Common Purpose / 15 May 2023

Thriving, Not Crying: The Subtle Art of Delivering Constructive Feedback as a Leader

The giving and receiving of feedback is something you will encounter countless times over the course of your career, and while it’s not a particularly fun phenomenon of the working world, it is absolutely essential.

Feedback and its importance

Feedback fosters growth on both a personal and team level, and it can make or break the success of the work you’re doing individually, and as a whole. Here’s the catch we’ve alluded to – giving feedback is not always an enjoyable task for leaders, but with the right delivery, you can forge stronger relationships with your colleagues to ultimately help them to thrive in their work. So with that in mind, we decided to outline three key tips that will help you to deliver feedback in a way that’s constructive, respectful and consistent – no crying in these parts!

Be specific

It is so important to be specific about the behaviours or actions you're delivering your feedback on. If you are unable to pinpoint where improvement could be implemented, this can cause confusion, or worse, a miscommunication resulting in something else getting attention when it’s not necessary.

For example, instead of saying, ‘Your presentation wasn’t good enough,’ you could instead say, ‘Your presentation didn’t have enough of a visual element, which made it less engaging.’ If applicable, you can also suggest a counter-resolution to this to set a standard – ‘Next time, consider adding more imagery or videos to your presentation to make it more engaging.'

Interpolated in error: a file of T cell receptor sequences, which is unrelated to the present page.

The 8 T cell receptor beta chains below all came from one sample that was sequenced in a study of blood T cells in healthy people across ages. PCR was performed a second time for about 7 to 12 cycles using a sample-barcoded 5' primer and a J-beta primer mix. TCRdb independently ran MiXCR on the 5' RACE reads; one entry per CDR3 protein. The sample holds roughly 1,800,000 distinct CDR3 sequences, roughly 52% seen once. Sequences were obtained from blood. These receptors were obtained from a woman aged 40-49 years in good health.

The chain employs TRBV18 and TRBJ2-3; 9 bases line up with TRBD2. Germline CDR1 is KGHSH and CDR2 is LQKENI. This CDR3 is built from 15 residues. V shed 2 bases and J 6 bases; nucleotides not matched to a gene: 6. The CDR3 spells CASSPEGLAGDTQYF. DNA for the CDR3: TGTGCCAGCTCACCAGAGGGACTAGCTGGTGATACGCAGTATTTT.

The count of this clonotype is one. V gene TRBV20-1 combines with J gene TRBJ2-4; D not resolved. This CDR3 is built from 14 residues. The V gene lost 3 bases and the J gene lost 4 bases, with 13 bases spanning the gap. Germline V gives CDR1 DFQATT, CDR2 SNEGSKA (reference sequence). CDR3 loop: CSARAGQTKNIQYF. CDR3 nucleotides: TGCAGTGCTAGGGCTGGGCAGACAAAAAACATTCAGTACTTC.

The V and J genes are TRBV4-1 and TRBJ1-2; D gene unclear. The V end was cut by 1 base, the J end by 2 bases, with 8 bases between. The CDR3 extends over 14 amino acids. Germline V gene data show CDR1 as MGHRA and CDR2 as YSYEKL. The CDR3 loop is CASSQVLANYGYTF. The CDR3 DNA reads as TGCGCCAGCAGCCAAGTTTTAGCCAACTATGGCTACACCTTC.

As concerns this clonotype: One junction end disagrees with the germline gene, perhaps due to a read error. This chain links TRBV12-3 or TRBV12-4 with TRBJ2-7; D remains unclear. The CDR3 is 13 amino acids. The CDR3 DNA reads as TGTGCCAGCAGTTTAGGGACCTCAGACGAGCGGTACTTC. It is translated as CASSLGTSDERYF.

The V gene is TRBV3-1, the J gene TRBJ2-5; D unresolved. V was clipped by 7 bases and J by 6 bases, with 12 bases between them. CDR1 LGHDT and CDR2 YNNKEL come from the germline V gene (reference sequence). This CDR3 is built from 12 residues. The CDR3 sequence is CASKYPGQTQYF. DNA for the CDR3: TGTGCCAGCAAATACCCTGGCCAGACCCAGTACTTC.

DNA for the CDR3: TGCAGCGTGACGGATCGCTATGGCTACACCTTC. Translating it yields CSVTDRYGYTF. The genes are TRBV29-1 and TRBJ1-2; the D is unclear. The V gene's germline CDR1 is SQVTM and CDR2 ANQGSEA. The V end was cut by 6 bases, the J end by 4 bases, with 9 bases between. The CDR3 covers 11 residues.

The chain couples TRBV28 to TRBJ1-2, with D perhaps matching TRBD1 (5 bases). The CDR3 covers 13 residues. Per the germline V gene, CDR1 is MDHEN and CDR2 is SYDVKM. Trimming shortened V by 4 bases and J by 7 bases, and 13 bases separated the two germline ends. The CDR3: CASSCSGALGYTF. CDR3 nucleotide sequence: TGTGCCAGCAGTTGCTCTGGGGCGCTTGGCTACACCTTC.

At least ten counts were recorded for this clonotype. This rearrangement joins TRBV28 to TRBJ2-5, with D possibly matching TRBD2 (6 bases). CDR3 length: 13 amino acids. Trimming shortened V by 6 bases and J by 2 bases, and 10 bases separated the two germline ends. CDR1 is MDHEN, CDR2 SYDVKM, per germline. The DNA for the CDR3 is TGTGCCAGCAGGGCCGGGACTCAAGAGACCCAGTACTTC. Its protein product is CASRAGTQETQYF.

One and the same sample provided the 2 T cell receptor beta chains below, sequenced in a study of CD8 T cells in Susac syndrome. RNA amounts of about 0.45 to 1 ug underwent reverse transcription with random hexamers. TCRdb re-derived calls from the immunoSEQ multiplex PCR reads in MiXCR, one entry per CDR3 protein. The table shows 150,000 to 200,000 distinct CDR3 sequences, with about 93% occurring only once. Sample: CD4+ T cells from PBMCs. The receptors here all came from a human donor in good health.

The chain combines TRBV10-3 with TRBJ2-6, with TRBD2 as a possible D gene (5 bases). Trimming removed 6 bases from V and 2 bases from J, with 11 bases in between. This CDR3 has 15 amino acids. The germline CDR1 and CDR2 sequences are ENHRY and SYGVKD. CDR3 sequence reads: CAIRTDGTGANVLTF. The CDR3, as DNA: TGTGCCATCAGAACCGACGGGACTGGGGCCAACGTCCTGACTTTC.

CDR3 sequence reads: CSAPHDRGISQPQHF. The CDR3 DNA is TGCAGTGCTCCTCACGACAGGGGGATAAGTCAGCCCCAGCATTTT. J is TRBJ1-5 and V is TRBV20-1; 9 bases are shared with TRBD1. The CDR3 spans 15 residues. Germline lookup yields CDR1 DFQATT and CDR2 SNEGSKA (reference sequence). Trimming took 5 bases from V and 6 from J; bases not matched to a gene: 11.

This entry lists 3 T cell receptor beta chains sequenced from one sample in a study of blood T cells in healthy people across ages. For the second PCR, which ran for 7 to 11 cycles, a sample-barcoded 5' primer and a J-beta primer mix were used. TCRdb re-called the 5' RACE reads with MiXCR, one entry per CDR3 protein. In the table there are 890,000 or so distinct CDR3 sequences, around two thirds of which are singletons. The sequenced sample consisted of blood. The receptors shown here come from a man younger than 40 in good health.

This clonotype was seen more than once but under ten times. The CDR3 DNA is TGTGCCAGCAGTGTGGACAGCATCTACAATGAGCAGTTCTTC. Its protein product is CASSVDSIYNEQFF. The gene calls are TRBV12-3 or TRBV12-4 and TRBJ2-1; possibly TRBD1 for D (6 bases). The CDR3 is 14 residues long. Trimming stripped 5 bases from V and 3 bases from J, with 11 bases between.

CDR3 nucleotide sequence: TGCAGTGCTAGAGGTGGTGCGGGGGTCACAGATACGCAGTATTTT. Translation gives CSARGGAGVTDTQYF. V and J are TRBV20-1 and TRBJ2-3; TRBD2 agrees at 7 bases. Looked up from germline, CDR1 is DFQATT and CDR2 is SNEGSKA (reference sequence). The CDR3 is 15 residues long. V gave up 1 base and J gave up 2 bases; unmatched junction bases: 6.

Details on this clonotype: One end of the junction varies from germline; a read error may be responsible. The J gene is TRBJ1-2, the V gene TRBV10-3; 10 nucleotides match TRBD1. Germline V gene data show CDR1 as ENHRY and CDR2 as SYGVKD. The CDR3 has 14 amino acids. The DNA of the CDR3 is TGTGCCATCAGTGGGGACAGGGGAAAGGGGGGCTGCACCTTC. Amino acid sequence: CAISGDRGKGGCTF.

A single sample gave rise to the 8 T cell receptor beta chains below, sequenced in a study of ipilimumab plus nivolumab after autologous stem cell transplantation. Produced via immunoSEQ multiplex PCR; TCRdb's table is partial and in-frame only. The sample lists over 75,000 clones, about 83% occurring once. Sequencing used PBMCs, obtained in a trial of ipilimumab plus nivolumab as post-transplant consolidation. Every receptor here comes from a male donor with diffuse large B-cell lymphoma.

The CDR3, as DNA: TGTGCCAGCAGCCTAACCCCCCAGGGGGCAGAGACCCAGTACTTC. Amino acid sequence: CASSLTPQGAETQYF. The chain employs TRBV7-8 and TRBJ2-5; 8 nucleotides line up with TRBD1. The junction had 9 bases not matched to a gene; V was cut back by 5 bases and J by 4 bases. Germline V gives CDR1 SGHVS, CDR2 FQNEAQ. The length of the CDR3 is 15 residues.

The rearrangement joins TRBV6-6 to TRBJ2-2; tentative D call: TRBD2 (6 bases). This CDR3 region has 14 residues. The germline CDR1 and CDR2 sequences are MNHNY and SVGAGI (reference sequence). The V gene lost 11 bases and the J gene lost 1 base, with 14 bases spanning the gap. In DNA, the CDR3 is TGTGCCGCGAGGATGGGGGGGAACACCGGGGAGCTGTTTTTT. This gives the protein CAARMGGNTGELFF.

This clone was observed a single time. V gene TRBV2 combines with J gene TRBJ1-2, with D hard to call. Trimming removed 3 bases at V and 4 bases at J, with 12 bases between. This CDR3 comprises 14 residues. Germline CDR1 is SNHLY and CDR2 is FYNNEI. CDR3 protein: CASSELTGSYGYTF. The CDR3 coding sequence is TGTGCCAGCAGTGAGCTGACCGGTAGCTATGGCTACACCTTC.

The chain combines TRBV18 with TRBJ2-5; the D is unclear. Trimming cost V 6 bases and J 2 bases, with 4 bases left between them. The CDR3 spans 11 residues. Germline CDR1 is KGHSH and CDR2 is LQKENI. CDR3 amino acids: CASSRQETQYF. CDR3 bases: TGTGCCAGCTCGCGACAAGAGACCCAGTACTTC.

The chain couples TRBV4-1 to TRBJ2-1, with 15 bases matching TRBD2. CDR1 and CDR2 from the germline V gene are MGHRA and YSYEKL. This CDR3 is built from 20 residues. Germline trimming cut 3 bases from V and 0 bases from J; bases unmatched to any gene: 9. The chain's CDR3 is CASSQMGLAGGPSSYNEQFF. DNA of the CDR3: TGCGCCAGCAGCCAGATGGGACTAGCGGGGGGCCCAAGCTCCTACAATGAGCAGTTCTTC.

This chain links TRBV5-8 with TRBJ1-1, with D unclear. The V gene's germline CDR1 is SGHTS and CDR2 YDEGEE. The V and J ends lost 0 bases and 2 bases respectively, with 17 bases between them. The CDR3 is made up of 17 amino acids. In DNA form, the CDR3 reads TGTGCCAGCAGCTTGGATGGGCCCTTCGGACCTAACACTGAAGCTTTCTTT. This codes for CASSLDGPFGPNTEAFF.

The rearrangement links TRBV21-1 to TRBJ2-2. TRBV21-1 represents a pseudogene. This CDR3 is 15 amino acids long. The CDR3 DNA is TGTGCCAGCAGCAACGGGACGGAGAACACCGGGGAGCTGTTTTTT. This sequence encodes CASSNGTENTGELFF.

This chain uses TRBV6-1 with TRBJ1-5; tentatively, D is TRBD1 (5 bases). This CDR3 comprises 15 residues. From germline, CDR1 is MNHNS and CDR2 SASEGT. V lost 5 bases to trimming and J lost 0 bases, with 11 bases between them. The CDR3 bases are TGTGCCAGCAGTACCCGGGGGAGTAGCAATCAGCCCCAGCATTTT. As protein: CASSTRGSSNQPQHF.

Give feedback in a safe space

It’s not unusual for someone to immediately put their defenses up when they receive feedback. Because of this, it’s paramount that you deliver feedback in a place where the recipient can feel psychologically safe. This might be somewhere that’s private so that you and your colleague can speak openly without fear of other people listening, or simply by sitting down next to them and ensuring you are at their eye-level. These small gestures can make a big difference when it comes to delivering feedback.

To add, you should always be careful about the language you use. Painting something to be a failure can be disheartening to an individual. Instead, try to keep your language in a positive tone – flip the rhetoric from ‘this is a failure’ to ‘this is a learning opportunity.

Be the example

Just as it’s part of your job to give feedback, it’s also important that you receive feedback, and implement it as proactively as possible.

For example, when you are giving others feedback, encourage an open dialogue and ask them if there’s anything you could do differently that might help them feel better supported to learn and grow as they implement this feedback.

Moreover, if someone does give you feedback, ensure you keep an open mind and be prepared to act on it to the best of your ability. If others see you respond well to feedback, they’ll be more likely to respond well to the feedback you give them.

Mastering the art of constructive feedback is crucial for the success of a workplace, but this success truly lies in the delivery and implementation of the feedback itself. By following these three simple, yet impactful tips, you’ll set yourself (and many others!) up to thrive.


Who we are. What we stand for.

Who we are

Stay connected with us

Follow us to learn more about who we are and what we do